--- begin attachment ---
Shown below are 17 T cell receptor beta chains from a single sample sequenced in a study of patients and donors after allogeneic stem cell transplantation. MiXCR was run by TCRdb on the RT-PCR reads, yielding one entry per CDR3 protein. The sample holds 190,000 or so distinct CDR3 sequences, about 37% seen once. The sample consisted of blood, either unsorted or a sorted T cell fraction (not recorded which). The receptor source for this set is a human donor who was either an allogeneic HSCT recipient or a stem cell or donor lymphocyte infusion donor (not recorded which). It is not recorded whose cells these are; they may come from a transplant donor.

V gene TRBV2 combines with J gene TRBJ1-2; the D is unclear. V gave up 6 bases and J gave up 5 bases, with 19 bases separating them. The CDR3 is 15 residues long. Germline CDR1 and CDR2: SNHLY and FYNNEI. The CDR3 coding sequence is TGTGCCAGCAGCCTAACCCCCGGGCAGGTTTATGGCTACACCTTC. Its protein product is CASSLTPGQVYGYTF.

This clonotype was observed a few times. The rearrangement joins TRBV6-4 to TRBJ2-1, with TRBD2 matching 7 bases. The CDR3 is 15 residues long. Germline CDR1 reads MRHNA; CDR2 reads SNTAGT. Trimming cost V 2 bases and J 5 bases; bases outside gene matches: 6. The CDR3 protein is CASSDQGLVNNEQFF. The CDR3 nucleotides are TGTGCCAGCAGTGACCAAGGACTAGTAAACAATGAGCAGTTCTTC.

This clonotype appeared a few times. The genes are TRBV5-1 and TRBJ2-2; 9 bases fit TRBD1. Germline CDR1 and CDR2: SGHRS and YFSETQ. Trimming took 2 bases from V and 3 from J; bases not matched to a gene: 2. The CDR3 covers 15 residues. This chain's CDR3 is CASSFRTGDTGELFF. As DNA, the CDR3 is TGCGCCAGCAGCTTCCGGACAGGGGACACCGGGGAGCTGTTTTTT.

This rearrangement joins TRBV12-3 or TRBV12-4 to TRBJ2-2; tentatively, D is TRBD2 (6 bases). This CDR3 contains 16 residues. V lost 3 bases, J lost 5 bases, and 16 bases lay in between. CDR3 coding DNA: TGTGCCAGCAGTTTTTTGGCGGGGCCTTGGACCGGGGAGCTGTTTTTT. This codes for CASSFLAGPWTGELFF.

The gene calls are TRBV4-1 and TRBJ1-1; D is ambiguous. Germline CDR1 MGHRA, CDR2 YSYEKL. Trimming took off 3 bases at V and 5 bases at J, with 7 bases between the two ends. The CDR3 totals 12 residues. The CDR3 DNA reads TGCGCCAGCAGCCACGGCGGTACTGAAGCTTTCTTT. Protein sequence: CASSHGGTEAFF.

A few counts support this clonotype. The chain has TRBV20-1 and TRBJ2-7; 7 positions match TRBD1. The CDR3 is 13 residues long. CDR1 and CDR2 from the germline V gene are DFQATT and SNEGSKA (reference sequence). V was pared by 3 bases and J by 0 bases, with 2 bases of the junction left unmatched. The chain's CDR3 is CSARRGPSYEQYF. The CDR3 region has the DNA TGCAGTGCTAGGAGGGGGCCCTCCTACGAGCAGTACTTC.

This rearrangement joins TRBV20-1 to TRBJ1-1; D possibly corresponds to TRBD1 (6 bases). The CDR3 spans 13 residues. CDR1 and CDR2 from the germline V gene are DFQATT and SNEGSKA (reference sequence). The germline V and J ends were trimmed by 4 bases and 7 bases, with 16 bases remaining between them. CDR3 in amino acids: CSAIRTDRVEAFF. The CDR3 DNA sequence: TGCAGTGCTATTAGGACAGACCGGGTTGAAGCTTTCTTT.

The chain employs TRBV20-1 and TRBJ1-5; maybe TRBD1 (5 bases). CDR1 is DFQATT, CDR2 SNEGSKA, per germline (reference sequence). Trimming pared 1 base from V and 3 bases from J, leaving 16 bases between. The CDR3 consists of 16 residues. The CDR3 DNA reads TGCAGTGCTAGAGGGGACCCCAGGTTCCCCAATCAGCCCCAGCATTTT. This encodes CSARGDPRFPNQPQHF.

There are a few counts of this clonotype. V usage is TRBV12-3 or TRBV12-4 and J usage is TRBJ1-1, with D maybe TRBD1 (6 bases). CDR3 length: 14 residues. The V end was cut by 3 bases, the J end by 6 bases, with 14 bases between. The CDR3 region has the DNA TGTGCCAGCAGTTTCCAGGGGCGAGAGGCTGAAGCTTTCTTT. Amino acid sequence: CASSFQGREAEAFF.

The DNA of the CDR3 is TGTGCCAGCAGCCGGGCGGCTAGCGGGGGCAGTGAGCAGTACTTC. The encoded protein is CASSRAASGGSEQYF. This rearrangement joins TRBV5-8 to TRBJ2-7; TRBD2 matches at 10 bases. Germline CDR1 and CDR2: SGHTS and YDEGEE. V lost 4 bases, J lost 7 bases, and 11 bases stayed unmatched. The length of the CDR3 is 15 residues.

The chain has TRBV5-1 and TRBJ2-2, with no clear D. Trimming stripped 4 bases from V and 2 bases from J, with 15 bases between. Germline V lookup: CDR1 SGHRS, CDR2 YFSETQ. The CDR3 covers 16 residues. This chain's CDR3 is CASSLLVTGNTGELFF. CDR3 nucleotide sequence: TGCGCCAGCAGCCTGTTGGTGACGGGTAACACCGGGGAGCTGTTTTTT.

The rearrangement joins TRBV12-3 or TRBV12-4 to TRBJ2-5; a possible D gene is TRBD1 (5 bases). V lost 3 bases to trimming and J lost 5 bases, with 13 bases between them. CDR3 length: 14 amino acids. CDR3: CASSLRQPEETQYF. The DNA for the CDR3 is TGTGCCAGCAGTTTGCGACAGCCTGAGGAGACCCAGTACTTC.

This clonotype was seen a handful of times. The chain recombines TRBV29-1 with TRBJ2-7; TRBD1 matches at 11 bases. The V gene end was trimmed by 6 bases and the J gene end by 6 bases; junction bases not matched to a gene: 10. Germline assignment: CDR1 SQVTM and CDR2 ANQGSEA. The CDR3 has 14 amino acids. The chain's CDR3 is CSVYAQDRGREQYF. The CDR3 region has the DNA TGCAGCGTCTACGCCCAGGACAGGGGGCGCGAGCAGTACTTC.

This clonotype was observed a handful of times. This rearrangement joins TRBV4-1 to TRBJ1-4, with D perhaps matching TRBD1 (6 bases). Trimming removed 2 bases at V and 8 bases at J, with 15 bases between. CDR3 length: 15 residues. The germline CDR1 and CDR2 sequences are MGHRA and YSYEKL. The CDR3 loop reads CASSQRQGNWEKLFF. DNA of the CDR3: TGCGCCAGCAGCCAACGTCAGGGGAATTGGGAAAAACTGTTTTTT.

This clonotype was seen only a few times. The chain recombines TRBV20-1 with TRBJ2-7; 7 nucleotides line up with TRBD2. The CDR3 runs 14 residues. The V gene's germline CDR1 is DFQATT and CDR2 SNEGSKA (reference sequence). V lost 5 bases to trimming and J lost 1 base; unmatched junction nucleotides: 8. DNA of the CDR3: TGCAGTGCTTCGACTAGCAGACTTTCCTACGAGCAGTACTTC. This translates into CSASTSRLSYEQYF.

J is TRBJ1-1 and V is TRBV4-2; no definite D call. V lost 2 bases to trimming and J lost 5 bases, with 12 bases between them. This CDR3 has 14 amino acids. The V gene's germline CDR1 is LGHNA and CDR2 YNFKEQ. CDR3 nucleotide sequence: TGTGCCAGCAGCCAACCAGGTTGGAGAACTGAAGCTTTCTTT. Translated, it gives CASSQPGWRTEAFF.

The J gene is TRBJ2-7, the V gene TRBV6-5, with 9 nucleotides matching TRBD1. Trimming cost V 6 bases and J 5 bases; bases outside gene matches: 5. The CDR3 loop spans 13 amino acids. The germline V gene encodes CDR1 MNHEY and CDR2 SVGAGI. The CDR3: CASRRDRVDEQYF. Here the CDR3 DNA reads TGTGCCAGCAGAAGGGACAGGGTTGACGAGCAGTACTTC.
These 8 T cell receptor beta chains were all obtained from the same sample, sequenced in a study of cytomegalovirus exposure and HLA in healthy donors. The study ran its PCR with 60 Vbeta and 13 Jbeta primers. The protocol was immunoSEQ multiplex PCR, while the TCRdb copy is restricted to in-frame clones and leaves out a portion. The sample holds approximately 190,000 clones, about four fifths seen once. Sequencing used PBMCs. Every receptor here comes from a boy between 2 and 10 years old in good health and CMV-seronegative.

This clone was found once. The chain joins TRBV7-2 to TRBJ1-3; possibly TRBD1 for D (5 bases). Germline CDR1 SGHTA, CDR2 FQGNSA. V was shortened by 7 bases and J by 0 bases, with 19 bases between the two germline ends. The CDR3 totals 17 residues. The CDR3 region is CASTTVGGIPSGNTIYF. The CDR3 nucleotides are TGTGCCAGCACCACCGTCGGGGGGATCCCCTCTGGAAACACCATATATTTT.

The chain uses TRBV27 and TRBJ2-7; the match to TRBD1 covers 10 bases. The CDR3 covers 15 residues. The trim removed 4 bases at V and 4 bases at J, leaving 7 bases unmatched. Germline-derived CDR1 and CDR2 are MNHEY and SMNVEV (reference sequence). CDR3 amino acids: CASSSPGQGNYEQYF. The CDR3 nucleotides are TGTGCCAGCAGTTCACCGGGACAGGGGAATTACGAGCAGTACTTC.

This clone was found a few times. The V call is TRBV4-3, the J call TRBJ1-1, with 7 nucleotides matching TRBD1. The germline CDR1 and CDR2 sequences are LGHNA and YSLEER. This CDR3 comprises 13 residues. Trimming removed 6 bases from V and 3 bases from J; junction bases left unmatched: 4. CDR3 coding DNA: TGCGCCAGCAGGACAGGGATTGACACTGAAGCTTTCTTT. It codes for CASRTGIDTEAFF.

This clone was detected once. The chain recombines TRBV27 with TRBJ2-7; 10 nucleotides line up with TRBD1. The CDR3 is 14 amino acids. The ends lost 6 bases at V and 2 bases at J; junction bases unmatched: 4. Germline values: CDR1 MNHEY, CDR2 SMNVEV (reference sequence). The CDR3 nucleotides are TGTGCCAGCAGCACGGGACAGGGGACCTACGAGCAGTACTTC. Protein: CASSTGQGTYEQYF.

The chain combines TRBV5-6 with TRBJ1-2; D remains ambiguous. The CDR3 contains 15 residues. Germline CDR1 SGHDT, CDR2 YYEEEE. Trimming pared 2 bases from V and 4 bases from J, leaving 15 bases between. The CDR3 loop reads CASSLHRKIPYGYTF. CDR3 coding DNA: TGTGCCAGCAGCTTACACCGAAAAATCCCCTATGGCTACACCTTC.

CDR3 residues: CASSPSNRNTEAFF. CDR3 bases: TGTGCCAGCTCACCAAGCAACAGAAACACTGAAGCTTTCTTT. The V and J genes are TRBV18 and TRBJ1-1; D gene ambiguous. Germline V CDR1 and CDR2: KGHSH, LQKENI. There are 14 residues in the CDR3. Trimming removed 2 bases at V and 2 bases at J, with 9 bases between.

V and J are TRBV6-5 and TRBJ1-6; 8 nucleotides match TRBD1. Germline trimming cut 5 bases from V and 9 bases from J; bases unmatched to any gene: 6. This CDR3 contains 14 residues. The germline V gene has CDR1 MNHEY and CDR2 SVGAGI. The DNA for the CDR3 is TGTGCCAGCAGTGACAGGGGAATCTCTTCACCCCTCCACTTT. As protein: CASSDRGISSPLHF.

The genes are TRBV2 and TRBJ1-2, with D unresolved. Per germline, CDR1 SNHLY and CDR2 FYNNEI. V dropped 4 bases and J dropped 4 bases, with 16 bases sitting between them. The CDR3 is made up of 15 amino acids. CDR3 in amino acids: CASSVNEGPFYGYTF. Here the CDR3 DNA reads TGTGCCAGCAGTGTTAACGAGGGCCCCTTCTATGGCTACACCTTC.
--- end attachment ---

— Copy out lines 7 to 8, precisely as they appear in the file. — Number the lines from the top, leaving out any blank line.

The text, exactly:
A few counts support this clonotype. The chain has TRBV20-1 and TRBJ2-7; 7 positions match TRBD1. The CDR3 is 13 residues long. CDR1 and CDR2 from the germline V gene are DFQATT and SNEGSKA (reference sequence). V was pared by 3 bases and J by 0 bases, with 2 bases of the junction left unmatched. The chain's CDR3 is CSARRGPSYEQYF. The CDR3 region has the DNA TGCAGTGCTAGGAGGGGGCCCTCCTACGAGCAGTACTTC.

This rearrangement joins TRBV20-1 to TRBJ1-1; D possibly corresponds to TRBD1 (6 bases). The CDR3 spans 13 residues. CDR1 and CDR2 from the germline V gene are DFQATT and SNEGSKA (reference sequence). The germline V and J ends were trimmed by 4 bases and 7 bases, with 16 bases remaining between them. CDR3 in amino acids: CSAIRTDRVEAFF. The CDR3 DNA sequence: TGCAGTGCTATTAGGACAGACCGGGTTGAAGCTTTCTTT.